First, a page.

Guest commentary by Anton Wahlman, a Silicon Valley-based independent investor and consultant to hedge funds and tech/telecom companies and former sell-side equity research analyst covering communications technology companies at UBS (1996-2002), Needham & Company (2002-06) and ThinkEquity (2006-08).

Back in 2003, I argued in a research report that the only way communications carriers could make money in the future was to be the best at delivering data. My prediction was clearly a bit premature.

Now, however, all the stars are aligning to make this an important segment of the consumer market.

In the next year or two, I predict, some of the wireless carriers arelikely to offer data-only plans on smartphones for $30 to $60 per month. These plans would include unlimited SMS (text messages) and not block usage of Internet voice/video applications such as Skype.

Here are the reasons why I believe it will happen. First, four or more of the major carriers offering 3G networks (HSPA and EVDO) now cover essentially 100% of the urban areas in the U.S. With 100% 3G coverage, Internet voice applications such as Skype can function as perfect substitutes for traditional circuit-switched GSM/CDMA plans.

Second, price competition between the wireless carriers has dramatically increased in recent months. For example, T-Mobile USA offersunlimited domestic calling for $50 a month for loyal customers, who have stuck with them for more than 22 months. MetroPCS ( PCS) offers unlimited-everything, including some internationalcalling, for $55 a month. Sprint Nextel ( S - Get Report) offers itsunlimited-domestic-everything plan for $100 a month.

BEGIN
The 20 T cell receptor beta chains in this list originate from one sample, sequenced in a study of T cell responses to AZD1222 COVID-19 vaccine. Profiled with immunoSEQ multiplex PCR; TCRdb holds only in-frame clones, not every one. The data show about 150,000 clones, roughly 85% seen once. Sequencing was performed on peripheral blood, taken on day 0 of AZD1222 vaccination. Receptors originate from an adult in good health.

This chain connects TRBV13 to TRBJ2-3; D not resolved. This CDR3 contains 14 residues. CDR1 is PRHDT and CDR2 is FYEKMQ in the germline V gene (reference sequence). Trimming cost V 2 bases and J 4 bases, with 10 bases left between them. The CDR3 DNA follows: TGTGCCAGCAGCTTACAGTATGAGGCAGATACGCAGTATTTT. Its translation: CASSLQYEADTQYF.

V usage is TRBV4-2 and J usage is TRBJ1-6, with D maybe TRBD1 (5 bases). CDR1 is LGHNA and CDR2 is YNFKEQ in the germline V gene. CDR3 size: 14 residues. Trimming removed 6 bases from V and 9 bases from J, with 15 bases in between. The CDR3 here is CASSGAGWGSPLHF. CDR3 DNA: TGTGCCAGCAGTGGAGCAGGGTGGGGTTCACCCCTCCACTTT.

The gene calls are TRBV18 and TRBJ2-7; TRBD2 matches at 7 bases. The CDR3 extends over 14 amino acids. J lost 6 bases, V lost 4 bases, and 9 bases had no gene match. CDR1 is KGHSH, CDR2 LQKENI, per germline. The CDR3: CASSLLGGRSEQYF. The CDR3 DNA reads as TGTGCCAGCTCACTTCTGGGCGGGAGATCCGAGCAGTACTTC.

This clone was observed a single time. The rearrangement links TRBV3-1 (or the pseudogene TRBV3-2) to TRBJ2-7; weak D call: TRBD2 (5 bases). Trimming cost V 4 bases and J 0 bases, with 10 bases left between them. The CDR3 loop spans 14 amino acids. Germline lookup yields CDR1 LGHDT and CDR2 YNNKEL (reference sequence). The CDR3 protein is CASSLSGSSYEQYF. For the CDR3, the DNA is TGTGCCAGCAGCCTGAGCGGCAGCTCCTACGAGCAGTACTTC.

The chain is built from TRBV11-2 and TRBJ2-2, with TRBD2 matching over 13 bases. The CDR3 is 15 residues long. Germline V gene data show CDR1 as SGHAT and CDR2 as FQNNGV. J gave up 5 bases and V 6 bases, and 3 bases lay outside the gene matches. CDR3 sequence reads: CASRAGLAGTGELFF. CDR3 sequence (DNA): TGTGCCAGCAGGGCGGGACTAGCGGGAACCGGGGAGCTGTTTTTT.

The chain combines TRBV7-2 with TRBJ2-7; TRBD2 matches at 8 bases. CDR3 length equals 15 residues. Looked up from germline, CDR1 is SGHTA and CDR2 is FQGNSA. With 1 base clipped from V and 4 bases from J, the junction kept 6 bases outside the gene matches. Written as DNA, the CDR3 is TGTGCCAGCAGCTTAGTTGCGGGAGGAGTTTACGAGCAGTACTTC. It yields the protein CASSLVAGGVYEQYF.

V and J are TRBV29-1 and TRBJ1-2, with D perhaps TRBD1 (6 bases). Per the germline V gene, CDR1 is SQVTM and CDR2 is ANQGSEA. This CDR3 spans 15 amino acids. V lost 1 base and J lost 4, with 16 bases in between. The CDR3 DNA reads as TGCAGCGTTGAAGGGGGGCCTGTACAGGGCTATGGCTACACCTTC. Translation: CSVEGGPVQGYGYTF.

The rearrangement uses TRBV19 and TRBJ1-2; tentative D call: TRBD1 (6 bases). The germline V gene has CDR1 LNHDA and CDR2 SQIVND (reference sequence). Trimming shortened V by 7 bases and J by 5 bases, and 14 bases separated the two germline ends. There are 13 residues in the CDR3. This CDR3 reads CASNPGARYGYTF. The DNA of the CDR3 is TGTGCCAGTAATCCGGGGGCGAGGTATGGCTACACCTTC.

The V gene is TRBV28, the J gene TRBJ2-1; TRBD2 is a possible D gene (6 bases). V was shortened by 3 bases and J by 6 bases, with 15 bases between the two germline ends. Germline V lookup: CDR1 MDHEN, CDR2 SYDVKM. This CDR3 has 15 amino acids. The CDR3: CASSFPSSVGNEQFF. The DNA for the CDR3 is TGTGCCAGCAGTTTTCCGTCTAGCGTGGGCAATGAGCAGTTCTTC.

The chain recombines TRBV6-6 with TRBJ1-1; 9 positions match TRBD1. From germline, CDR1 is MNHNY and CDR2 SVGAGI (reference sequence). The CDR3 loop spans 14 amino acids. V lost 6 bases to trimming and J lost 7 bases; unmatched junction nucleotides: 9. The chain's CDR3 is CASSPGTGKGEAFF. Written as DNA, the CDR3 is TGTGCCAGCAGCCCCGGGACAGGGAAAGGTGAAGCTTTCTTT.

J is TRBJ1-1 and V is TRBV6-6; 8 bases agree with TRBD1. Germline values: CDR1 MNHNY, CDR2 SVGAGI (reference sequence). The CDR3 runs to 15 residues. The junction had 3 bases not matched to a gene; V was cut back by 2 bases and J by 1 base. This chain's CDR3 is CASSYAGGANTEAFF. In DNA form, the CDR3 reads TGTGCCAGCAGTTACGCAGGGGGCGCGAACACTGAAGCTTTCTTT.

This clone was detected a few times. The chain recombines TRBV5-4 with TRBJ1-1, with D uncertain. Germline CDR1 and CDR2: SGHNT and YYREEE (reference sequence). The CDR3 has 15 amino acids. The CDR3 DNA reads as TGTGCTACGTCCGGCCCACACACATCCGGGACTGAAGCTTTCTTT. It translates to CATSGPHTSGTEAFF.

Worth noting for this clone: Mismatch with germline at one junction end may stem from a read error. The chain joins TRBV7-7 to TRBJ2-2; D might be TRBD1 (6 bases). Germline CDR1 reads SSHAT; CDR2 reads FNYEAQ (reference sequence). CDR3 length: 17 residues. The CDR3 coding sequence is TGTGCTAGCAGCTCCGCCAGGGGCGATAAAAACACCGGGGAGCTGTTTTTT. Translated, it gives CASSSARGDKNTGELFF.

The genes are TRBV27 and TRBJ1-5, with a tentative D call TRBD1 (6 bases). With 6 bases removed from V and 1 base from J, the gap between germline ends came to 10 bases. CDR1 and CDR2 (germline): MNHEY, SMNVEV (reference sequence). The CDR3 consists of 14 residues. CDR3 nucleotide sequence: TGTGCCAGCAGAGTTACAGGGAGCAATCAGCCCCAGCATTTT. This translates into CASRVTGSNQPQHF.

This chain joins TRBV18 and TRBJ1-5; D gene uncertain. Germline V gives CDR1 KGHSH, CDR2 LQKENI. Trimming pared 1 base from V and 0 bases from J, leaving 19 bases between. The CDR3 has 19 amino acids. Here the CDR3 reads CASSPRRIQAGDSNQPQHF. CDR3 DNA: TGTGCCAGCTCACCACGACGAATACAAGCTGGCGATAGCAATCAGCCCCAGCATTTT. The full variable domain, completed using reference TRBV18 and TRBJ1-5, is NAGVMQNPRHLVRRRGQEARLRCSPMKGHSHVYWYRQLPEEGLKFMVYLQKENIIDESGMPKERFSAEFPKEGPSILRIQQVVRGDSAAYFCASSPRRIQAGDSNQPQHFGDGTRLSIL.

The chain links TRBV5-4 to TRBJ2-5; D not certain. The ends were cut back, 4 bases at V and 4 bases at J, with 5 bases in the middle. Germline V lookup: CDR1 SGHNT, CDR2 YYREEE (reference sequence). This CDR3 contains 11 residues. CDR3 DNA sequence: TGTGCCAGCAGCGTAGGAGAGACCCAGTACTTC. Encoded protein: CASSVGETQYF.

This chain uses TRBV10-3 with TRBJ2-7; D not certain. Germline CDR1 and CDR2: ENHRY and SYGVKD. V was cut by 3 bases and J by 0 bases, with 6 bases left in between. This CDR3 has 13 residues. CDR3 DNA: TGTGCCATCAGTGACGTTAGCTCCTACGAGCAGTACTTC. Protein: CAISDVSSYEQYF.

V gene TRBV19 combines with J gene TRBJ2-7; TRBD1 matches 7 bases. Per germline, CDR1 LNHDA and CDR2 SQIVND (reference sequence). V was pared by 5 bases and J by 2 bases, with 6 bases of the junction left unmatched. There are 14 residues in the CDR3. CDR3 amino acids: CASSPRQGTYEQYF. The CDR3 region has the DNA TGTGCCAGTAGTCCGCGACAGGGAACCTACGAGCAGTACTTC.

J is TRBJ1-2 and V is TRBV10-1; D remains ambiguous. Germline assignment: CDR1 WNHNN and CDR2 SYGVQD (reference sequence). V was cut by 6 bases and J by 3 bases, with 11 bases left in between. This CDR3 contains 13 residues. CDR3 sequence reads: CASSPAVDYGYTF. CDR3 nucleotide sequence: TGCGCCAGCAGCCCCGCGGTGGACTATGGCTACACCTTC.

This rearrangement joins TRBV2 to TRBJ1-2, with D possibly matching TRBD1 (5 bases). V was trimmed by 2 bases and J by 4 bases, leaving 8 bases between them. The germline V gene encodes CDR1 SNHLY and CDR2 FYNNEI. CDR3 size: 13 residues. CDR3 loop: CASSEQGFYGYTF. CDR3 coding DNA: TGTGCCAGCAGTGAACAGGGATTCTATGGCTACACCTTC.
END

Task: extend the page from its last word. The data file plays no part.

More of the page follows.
These prices arewell below the $150-per-month "unlimited everything" prices AT&T ( T - Get Report) and Verizon ( VZ - Get Report)charge for Blackberry and iPhone service.

How many people who buy the iPhone or some other smartphone, would be happy just using Skype or other equivalent Internet telephony applications? It may not be the solution for everybody, but it may appeal to a significant percentage of the population.

Imputed in the $150 a month"unlimited everything" iPhone service price today is a $100 voice plan(the other $50 consists of $30 data and $20 SMS). What if AT&T were tooffer the iPhone for a $60-a-month plan, consisting of an imputed $20 SMSand $40 data? I say $40 data instead of today's $30 to compensate AT&Tfor the higher data consumption of such a customer.

One could argue that WiFi-only devices, such asthe Apple iPod Touch, already fill this market opportunity. That argumentis weak, because WiFi coverage is unacceptably spotty at best. This new paradigm requires dual-mode 3G/WiFi handsets.

With the U.S. cellular market rapidly reaching saturation, it willultimately not be enough to bring the newest handsets to market fasterthan the carrier competition. The carriers will also have todifferentiate on services, targeting widely different demographicgroups. One such rapidly growing group consists primarily of youngerpeople who embrace Skype and similar services.

The use of Skype on cellular handsets in the U.S. today is wellbelow 1%. The primary reason for the insignificant use of Skype and similar services on cell phones is that you are mostly forced to pay at least $30 a month for a bucket of approximately 500 minutes per month, all the way up tounlimited calling for $100 a month. At that point, why bother using Skypewhen you can use what you have already paid for?

Verizon and AT&T have price umbrellas for $150 a month for unlimited-everything service. Sprint and T-Mobile arelower, and regional players such as MetroPCS are lower still withunlimited-everything service at $50.